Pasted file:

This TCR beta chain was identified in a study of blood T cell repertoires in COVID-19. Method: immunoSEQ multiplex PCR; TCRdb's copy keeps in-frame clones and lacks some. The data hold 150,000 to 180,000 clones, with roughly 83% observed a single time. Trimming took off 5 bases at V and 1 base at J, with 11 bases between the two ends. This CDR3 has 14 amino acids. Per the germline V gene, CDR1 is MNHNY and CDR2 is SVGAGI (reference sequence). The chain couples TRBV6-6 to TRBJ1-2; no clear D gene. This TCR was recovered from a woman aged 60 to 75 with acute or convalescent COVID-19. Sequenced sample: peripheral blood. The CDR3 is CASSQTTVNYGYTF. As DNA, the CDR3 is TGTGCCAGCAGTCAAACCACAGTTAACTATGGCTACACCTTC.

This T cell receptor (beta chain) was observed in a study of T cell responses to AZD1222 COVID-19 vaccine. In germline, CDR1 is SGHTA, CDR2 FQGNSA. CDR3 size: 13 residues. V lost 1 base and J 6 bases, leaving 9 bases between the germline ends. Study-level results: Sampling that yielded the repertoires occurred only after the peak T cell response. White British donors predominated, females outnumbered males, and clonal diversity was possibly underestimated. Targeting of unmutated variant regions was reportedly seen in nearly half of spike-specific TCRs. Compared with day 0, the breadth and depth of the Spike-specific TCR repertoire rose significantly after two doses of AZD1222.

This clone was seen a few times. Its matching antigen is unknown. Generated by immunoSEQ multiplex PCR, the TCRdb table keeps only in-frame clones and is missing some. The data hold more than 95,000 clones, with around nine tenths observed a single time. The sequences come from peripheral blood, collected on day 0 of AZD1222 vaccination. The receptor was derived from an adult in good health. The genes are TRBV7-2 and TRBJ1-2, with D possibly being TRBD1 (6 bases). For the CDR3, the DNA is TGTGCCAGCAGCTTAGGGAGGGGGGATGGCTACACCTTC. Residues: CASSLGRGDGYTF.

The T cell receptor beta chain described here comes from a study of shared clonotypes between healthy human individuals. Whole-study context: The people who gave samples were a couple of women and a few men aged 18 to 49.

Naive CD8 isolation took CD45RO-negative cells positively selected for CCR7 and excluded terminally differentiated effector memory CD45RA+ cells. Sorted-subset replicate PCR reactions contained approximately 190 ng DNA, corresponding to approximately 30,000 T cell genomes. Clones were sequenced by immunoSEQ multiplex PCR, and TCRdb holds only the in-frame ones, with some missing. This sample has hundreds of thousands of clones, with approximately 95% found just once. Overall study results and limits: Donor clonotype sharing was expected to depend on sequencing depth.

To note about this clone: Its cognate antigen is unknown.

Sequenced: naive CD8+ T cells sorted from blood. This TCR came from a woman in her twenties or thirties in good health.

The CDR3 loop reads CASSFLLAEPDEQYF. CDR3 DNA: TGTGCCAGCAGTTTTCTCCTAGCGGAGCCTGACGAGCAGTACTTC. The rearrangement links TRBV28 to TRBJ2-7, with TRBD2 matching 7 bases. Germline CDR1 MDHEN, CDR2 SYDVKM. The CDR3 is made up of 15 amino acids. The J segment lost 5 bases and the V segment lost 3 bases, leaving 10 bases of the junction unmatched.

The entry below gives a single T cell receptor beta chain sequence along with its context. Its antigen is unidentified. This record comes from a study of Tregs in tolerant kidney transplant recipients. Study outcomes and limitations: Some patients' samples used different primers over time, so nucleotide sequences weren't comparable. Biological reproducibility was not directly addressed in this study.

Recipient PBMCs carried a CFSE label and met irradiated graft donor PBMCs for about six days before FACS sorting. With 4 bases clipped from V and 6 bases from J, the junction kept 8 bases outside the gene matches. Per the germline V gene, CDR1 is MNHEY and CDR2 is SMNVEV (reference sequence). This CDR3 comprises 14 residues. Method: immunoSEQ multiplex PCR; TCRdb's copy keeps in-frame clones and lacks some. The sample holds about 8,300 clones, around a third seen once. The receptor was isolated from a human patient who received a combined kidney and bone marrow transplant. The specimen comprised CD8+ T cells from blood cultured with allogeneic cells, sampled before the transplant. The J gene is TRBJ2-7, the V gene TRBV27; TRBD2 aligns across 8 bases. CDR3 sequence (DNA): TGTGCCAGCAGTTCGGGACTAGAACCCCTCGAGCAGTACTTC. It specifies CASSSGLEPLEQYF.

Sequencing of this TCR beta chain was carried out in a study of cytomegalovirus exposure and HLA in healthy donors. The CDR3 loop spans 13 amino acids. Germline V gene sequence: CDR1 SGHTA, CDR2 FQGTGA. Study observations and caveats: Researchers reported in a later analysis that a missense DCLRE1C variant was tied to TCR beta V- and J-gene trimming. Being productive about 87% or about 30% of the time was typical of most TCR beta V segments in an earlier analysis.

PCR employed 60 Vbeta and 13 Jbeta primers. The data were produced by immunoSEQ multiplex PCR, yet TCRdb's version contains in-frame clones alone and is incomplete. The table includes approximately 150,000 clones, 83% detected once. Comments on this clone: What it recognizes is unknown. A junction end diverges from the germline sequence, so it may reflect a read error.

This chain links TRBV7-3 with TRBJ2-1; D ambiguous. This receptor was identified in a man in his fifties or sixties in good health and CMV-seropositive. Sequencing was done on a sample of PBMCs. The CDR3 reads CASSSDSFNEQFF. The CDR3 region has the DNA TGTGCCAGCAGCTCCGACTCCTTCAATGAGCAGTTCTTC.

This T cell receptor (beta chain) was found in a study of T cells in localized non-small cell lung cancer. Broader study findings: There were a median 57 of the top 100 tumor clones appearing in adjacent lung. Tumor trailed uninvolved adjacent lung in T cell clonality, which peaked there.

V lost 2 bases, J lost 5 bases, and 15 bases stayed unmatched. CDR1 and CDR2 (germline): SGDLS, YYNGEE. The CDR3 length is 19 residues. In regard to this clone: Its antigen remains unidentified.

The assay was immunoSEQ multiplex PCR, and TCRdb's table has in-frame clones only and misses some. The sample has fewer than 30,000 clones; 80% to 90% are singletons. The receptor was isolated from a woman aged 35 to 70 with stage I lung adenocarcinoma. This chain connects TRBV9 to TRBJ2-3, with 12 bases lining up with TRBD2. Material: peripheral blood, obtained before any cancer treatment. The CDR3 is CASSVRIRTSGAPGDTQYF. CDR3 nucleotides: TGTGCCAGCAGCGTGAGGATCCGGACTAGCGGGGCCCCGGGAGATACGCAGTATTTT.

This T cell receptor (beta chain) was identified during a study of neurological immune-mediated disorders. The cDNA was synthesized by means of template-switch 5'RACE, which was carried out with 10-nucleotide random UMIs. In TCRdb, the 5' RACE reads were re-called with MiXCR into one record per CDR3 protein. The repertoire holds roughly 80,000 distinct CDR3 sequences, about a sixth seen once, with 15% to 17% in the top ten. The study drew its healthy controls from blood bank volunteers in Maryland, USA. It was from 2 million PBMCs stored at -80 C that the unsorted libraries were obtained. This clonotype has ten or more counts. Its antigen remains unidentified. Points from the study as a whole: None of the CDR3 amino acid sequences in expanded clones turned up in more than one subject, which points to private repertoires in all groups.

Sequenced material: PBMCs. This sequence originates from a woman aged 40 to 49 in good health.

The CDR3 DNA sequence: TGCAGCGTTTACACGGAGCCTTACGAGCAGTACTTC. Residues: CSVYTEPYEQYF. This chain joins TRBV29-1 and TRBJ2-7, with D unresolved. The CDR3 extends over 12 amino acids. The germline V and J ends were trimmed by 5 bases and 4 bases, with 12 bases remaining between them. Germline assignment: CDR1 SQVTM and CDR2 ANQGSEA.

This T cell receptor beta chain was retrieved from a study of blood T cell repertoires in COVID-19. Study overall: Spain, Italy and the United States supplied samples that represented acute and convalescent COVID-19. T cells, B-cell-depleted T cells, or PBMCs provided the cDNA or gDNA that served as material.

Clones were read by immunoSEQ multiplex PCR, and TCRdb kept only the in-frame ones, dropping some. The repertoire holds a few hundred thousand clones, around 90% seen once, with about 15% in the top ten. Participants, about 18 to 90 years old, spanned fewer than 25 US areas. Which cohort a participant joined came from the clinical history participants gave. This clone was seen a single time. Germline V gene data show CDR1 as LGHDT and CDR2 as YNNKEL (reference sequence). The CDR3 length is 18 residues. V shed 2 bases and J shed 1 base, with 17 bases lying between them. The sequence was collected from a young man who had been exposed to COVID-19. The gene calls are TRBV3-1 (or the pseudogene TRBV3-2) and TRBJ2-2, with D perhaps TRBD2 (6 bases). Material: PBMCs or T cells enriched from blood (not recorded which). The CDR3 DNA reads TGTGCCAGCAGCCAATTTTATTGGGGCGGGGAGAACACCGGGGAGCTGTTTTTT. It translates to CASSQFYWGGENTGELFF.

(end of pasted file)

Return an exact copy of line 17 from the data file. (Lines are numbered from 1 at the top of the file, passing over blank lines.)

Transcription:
This T cell receptor (beta chain) was identified during a study of neurological immune-mediated disorders. The cDNA was synthesized by means of template-switch 5'RACE, which was carried out with 10-nucleotide random UMIs. In TCRdb, the 5' RACE reads were re-called with MiXCR into one record per CDR3 protein. The repertoire holds roughly 80,000 distinct CDR3 sequences, about a sixth seen once, with 15% to 17% in the top ten. The study drew its healthy controls from blood bank volunteers in Maryland, USA. It was from 2 million PBMCs stored at -80 C that the unsorted libraries were obtained. This clonotype has ten or more counts. Its antigen remains unidentified. Points from the study as a whole: None of the CDR3 amino acid sequences in expanded clones turned up in more than one subject, which points to private repertoires in all groups.